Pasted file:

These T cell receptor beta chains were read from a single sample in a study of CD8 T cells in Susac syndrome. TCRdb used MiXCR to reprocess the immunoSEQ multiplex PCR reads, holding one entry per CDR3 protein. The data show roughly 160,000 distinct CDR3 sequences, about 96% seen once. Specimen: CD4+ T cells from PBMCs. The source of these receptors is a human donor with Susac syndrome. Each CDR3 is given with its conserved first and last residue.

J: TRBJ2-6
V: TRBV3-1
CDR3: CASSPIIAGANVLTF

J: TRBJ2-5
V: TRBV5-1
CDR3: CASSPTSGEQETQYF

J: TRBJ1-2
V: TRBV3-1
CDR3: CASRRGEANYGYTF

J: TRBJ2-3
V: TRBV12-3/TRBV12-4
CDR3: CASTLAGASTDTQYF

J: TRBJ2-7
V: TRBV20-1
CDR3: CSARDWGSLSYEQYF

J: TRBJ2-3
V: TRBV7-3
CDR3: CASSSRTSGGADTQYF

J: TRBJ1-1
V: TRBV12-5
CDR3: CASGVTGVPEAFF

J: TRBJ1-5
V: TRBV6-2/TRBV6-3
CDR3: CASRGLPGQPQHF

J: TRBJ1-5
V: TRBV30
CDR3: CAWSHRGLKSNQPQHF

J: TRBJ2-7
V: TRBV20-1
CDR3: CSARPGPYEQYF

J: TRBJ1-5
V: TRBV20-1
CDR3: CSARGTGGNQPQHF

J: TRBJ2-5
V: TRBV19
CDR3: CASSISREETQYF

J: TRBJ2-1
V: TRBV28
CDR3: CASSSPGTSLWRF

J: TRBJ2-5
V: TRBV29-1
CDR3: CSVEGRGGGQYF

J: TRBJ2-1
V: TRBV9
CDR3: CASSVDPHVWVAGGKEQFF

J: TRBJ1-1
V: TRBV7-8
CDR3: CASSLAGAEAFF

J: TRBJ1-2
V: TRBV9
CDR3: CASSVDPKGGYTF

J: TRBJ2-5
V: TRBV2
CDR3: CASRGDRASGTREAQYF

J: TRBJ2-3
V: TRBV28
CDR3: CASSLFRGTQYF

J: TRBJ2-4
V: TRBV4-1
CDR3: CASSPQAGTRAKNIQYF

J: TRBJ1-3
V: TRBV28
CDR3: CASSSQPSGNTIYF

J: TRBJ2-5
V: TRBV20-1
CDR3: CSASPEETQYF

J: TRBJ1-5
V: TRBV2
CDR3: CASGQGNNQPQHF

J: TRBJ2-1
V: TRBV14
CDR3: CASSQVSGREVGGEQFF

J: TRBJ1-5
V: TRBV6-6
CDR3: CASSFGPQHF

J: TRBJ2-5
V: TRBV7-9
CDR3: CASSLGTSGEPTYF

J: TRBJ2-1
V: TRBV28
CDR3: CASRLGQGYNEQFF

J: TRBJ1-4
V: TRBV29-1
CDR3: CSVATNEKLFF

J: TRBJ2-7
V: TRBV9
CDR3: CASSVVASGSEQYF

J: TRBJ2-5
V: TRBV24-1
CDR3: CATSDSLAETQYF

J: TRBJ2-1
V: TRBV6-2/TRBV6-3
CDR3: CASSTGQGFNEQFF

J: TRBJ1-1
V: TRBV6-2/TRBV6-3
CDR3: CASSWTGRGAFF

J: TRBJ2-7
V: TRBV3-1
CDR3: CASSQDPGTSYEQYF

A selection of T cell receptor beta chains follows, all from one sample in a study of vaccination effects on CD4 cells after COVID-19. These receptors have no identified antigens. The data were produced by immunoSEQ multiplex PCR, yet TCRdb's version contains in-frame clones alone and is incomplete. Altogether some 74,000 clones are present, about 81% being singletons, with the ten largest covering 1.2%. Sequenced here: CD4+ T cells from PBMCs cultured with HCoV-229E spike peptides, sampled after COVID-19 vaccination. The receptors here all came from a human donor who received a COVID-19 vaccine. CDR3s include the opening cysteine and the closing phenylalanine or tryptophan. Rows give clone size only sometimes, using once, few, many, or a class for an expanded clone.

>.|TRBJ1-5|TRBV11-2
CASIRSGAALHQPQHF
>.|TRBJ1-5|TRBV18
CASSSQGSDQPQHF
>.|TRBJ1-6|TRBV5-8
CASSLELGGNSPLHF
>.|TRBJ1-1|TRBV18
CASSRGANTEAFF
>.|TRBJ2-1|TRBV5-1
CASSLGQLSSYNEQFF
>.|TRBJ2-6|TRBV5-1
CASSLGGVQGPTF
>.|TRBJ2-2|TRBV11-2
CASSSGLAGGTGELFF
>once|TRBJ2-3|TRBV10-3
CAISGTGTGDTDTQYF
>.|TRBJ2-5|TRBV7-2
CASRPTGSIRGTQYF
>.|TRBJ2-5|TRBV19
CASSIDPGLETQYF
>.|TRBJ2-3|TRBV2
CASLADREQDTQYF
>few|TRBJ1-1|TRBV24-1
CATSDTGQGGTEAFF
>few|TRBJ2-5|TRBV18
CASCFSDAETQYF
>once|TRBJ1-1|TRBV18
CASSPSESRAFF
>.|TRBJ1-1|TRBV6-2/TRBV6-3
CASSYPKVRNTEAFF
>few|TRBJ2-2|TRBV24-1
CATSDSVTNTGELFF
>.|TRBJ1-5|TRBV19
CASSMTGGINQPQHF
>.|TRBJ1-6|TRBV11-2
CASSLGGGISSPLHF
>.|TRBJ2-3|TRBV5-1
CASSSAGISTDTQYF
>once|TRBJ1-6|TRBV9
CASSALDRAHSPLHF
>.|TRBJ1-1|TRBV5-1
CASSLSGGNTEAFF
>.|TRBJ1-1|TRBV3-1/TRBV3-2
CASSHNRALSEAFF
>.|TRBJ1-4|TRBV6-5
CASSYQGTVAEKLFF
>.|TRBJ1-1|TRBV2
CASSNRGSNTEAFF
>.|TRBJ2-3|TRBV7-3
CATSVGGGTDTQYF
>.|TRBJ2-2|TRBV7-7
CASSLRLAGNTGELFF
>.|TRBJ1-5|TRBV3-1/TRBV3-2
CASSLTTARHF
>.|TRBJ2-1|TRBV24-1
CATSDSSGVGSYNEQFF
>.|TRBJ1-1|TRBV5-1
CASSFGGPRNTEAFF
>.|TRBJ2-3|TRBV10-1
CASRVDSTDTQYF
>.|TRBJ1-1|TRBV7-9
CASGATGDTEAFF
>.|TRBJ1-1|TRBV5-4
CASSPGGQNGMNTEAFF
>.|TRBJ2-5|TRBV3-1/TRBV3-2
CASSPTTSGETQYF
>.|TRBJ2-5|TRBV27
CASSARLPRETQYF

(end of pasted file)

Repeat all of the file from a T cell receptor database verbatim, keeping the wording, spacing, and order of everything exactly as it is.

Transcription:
These T cell receptor beta chains were read from a single sample in a study of CD8 T cells in Susac syndrome. TCRdb used MiXCR to reprocess the immunoSEQ multiplex PCR reads, holding one entry per CDR3 protein. The data show roughly 160,000 distinct CDR3 sequences, about 96% seen once. Specimen: CD4+ T cells from PBMCs. The source of these receptors is a human donor with Susac syndrome. Each CDR3 is given with its conserved first and last residue.

J: TRBJ2-6
V: TRBV3-1
CDR3: CASSPIIAGANVLTF

J: TRBJ2-5
V: TRBV5-1
CDR3: CASSPTSGEQETQYF

J: TRBJ1-2
V: TRBV3-1
CDR3: CASRRGEANYGYTF

J: TRBJ2-3
V: TRBV12-3/TRBV12-4
CDR3: CASTLAGASTDTQYF

J: TRBJ2-7
V: TRBV20-1
CDR3: CSARDWGSLSYEQYF

J: TRBJ2-3
V: TRBV7-3
CDR3: CASSSRTSGGADTQYF

J: TRBJ1-1
V: TRBV12-5
CDR3: CASGVTGVPEAFF

J: TRBJ1-5
V: TRBV6-2/TRBV6-3
CDR3: CASRGLPGQPQHF

J: TRBJ1-5
V: TRBV30
CDR3: CAWSHRGLKSNQPQHF

J: TRBJ2-7
V: TRBV20-1
CDR3: CSARPGPYEQYF

J: TRBJ1-5
V: TRBV20-1
CDR3: CSARGTGGNQPQHF

J: TRBJ2-5
V: TRBV19
CDR3: CASSISREETQYF

J: TRBJ2-1
V: TRBV28
CDR3: CASSSPGTSLWRF

J: TRBJ2-5
V: TRBV29-1
CDR3: CSVEGRGGGQYF

J: TRBJ2-1
V: TRBV9
CDR3: CASSVDPHVWVAGGKEQFF

J: TRBJ1-1
V: TRBV7-8
CDR3: CASSLAGAEAFF

J: TRBJ1-2
V: TRBV9
CDR3: CASSVDPKGGYTF

J: TRBJ2-5
V: TRBV2
CDR3: CASRGDRASGTREAQYF

J: TRBJ2-3
V: TRBV28
CDR3: CASSLFRGTQYF

J: TRBJ2-4
V: TRBV4-1
CDR3: CASSPQAGTRAKNIQYF

J: TRBJ1-3
V: TRBV28
CDR3: CASSSQPSGNTIYF

J: TRBJ2-5
V: TRBV20-1
CDR3: CSASPEETQYF

J: TRBJ1-5
V: TRBV2
CDR3: CASGQGNNQPQHF

J: TRBJ2-1
V: TRBV14
CDR3: CASSQVSGREVGGEQFF

J: TRBJ1-5
V: TRBV6-6
CDR3: CASSFGPQHF

J: TRBJ2-5
V: TRBV7-9
CDR3: CASSLGTSGEPTYF

J: TRBJ2-1
V: TRBV28
CDR3: CASRLGQGYNEQFF

J: TRBJ1-4
V: TRBV29-1
CDR3: CSVATNEKLFF

J: TRBJ2-7
V: TRBV9
CDR3: CASSVVASGSEQYF

J: TRBJ2-5
V: TRBV24-1
CDR3: CATSDSLAETQYF

J: TRBJ2-1
V: TRBV6-2/TRBV6-3
CDR3: CASSTGQGFNEQFF

J: TRBJ1-1
V: TRBV6-2/TRBV6-3
CDR3: CASSWTGRGAFF

J: TRBJ2-7
V: TRBV3-1
CDR3: CASSQDPGTSYEQYF

A selection of T cell receptor beta chains follows, all from one sample in a study of vaccination effects on CD4 cells after COVID-19. These receptors have no identified antigens. The data were produced by immunoSEQ multiplex PCR, yet TCRdb's version contains in-frame clones alone and is incomplete. Altogether some 74,000 clones are present, about 81% being singletons, with the ten largest covering 1.2%. Sequenced here: CD4+ T cells from PBMCs cultured with HCoV-229E spike peptides, sampled after COVID-19 vaccination. The receptors here all came from a human donor who received a COVID-19 vaccine. CDR3s include the opening cysteine and the closing phenylalanine or tryptophan. Rows give clone size only sometimes, using once, few, many, or a class for an expanded clone.

>.|TRBJ1-5|TRBV11-2
CASIRSGAALHQPQHF
>.|TRBJ1-5|TRBV18
CASSSQGSDQPQHF
>.|TRBJ1-6|TRBV5-8
CASSLELGGNSPLHF
>.|TRBJ1-1|TRBV18
CASSRGANTEAFF
>.|TRBJ2-1|TRBV5-1
CASSLGQLSSYNEQFF
>.|TRBJ2-6|TRBV5-1
CASSLGGVQGPTF
>.|TRBJ2-2|TRBV11-2
CASSSGLAGGTGELFF
>once|TRBJ2-3|TRBV10-3
CAISGTGTGDTDTQYF
>.|TRBJ2-5|TRBV7-2
CASRPTGSIRGTQYF
>.|TRBJ2-5|TRBV19
CASSIDPGLETQYF
>.|TRBJ2-3|TRBV2
CASLADREQDTQYF
>few|TRBJ1-1|TRBV24-1
CATSDTGQGGTEAFF
>few|TRBJ2-5|TRBV18
CASCFSDAETQYF
>once|TRBJ1-1|TRBV18
CASSPSESRAFF
>.|TRBJ1-1|TRBV6-2/TRBV6-3
CASSYPKVRNTEAFF
>few|TRBJ2-2|TRBV24-1
CATSDSVTNTGELFF
>.|TRBJ1-5|TRBV19
CASSMTGGINQPQHF
>.|TRBJ1-6|TRBV11-2
CASSLGGGISSPLHF
>.|TRBJ2-3|TRBV5-1
CASSSAGISTDTQYF
>once|TRBJ1-6|TRBV9
CASSALDRAHSPLHF
>.|TRBJ1-1|TRBV5-1
CASSLSGGNTEAFF
>.|TRBJ1-1|TRBV3-1/TRBV3-2
CASSHNRALSEAFF
>.|TRBJ1-4|TRBV6-5
CASSYQGTVAEKLFF
>.|TRBJ1-1|TRBV2
CASSNRGSNTEAFF
>.|TRBJ2-3|TRBV7-3
CATSVGGGTDTQYF
>.|TRBJ2-2|TRBV7-7
CASSLRLAGNTGELFF
>.|TRBJ1-5|TRBV3-1/TRBV3-2
CASSLTTARHF
>.|TRBJ2-1|TRBV24-1
CATSDSSGVGSYNEQFF
>.|TRBJ1-1|TRBV5-1
CASSFGGPRNTEAFF
>.|TRBJ2-3|TRBV10-1
CASRVDSTDTQYF
>.|TRBJ1-1|TRBV7-9
CASGATGDTEAFF
>.|TRBJ1-1|TRBV5-4
CASSPGGQNGMNTEAFF
>.|TRBJ2-5|TRBV3-1/TRBV3-2
CASSPTTSGETQYF
>.|TRBJ2-5|TRBV27
CASSARLPRETQYF